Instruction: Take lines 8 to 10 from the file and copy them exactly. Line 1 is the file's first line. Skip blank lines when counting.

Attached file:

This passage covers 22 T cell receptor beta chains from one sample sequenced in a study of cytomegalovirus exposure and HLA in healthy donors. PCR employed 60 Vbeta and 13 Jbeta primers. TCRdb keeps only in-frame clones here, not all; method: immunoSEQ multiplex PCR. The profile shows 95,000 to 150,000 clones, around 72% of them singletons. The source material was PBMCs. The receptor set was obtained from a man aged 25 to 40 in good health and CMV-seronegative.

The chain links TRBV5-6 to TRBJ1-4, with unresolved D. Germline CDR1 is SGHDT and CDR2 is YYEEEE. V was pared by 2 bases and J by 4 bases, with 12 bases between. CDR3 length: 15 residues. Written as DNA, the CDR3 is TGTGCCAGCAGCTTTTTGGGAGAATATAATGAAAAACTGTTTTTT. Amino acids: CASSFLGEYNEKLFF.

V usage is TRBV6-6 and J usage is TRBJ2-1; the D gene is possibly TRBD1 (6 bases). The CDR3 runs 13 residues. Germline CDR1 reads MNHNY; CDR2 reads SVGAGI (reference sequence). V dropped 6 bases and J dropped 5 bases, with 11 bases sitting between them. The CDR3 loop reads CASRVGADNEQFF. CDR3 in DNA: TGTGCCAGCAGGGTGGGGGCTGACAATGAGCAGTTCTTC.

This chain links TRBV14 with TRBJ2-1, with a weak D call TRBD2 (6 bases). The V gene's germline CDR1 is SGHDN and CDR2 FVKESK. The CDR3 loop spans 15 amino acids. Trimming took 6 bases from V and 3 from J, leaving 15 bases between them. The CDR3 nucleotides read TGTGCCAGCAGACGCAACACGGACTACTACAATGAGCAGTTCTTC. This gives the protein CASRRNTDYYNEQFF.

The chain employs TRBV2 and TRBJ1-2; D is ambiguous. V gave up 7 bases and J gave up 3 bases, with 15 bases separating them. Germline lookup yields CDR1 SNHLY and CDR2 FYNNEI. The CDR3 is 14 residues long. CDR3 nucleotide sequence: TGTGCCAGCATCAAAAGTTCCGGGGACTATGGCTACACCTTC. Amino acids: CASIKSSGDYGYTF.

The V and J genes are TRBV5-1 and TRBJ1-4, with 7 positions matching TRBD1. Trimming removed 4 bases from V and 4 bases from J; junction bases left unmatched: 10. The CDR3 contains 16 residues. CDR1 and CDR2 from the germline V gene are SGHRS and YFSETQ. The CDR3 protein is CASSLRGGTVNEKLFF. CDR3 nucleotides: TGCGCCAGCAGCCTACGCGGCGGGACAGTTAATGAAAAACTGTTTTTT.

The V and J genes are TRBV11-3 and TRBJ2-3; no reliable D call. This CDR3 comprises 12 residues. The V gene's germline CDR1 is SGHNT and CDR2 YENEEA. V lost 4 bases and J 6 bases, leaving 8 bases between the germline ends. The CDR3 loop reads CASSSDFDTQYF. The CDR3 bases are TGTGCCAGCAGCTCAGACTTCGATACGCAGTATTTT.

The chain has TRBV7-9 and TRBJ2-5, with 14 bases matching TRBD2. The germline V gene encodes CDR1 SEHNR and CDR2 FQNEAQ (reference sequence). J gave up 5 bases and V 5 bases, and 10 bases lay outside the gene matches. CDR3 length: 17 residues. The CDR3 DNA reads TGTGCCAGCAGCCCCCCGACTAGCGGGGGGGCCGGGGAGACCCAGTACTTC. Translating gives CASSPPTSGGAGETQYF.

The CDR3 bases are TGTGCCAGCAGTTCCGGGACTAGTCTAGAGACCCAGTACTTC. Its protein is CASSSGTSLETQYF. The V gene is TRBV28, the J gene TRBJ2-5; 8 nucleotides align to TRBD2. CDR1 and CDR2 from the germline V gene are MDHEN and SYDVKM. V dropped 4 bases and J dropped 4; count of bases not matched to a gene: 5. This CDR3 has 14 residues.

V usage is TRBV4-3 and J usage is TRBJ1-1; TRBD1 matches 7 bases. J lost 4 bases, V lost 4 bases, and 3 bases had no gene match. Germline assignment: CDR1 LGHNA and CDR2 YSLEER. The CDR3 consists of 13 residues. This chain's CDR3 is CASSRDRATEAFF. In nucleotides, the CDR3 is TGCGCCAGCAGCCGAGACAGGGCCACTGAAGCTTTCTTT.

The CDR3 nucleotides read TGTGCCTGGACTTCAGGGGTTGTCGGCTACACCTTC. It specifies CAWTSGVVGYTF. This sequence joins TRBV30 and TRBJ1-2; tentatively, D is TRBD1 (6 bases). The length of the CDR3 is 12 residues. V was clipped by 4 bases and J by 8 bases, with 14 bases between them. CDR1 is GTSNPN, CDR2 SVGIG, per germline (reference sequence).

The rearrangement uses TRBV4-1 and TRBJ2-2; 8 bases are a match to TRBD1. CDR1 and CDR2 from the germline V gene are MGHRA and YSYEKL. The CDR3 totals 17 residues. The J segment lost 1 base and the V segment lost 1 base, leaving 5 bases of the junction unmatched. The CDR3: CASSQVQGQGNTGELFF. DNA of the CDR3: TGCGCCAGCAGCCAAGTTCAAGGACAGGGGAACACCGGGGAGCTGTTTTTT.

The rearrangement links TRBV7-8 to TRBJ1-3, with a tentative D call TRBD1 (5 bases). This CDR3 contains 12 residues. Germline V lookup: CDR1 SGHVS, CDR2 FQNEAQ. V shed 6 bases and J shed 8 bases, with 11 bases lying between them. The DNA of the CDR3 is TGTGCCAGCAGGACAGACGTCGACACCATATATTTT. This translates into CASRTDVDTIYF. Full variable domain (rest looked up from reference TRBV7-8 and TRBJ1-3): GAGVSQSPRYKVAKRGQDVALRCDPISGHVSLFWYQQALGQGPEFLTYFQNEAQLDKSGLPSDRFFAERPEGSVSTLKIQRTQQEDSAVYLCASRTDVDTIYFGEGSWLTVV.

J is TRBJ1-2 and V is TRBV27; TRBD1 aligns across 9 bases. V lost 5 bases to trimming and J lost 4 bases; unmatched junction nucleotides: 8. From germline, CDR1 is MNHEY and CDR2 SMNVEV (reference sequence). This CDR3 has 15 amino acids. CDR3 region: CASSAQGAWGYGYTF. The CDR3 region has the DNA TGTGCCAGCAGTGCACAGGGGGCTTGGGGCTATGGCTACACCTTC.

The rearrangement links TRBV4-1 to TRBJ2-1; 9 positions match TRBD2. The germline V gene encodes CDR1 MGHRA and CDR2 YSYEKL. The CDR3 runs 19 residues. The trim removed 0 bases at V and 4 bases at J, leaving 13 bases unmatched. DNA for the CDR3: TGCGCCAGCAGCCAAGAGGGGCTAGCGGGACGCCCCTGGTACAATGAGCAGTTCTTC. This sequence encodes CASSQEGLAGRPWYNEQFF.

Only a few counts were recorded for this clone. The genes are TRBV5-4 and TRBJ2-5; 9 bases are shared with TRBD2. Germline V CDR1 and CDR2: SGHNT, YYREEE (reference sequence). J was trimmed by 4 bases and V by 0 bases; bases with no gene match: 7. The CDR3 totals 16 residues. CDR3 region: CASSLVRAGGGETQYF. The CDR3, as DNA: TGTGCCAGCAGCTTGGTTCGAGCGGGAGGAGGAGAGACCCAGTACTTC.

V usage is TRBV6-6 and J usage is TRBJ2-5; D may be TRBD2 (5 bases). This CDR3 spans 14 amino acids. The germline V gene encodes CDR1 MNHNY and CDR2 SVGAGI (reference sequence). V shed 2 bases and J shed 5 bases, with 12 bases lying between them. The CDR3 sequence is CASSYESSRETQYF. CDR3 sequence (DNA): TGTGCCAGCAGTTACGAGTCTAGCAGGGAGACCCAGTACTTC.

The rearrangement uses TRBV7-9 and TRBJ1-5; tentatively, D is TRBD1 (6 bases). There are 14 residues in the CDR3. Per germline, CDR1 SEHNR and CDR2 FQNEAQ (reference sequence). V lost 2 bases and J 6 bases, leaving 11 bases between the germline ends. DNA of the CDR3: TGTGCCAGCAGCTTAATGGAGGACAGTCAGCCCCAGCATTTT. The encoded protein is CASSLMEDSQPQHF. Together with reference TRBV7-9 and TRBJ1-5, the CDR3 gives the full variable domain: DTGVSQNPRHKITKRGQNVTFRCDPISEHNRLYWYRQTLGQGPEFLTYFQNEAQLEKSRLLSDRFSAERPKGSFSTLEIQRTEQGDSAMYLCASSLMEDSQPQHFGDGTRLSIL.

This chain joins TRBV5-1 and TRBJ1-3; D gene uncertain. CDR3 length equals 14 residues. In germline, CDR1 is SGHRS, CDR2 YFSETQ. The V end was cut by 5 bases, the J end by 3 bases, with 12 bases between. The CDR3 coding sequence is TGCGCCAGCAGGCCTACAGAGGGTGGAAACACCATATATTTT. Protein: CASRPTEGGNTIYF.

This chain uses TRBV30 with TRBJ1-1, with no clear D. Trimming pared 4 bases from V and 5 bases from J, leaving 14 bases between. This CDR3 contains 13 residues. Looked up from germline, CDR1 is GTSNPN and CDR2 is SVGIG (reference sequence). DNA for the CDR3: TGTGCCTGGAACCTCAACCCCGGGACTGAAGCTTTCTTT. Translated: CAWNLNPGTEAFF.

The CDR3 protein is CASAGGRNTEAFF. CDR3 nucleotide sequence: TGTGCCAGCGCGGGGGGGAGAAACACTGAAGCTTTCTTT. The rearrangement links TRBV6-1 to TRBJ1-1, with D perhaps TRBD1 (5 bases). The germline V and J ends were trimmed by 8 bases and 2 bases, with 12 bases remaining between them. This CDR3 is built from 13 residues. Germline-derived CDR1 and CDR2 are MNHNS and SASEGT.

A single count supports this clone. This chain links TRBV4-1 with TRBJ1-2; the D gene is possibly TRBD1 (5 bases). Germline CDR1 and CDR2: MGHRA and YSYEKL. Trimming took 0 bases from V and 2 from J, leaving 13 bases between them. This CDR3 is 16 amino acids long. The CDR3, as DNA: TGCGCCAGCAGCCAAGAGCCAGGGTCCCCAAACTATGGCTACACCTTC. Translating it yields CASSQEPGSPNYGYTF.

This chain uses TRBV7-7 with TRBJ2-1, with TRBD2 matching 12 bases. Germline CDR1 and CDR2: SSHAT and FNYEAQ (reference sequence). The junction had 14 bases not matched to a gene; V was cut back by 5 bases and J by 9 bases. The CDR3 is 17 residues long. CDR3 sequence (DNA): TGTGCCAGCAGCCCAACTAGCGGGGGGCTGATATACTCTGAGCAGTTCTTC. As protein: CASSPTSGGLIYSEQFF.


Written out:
The chain has TRBV7-9 and TRBJ2-5, with 14 bases matching TRBD2. The germline V gene encodes CDR1 SEHNR and CDR2 FQNEAQ (reference sequence). J gave up 5 bases and V 5 bases, and 10 bases lay outside the gene matches. CDR3 length: 17 residues. The CDR3 DNA reads TGTGCCAGCAGCCCCCCGACTAGCGGGGGGGCCGGGGAGACCCAGTACTTC. Translating gives CASSPPTSGGAGETQYF.

The CDR3 bases are TGTGCCAGCAGTTCCGGGACTAGTCTAGAGACCCAGTACTTC. Its protein is CASSSGTSLETQYF. The V gene is TRBV28, the J gene TRBJ2-5; 8 nucleotides align to TRBD2. CDR1 and CDR2 from the germline V gene are MDHEN and SYDVKM. V dropped 4 bases and J dropped 4; count of bases not matched to a gene: 5. This CDR3 has 14 residues.

V usage is TRBV4-3 and J usage is TRBJ1-1; TRBD1 matches 7 bases. J lost 4 bases, V lost 4 bases, and 3 bases had no gene match. Germline assignment: CDR1 LGHNA and CDR2 YSLEER. The CDR3 consists of 13 residues. This chain's CDR3 is CASSRDRATEAFF. In nucleotides, the CDR3 is TGCGCCAGCAGCCGAGACAGGGCCACTGAAGCTTTCTTT.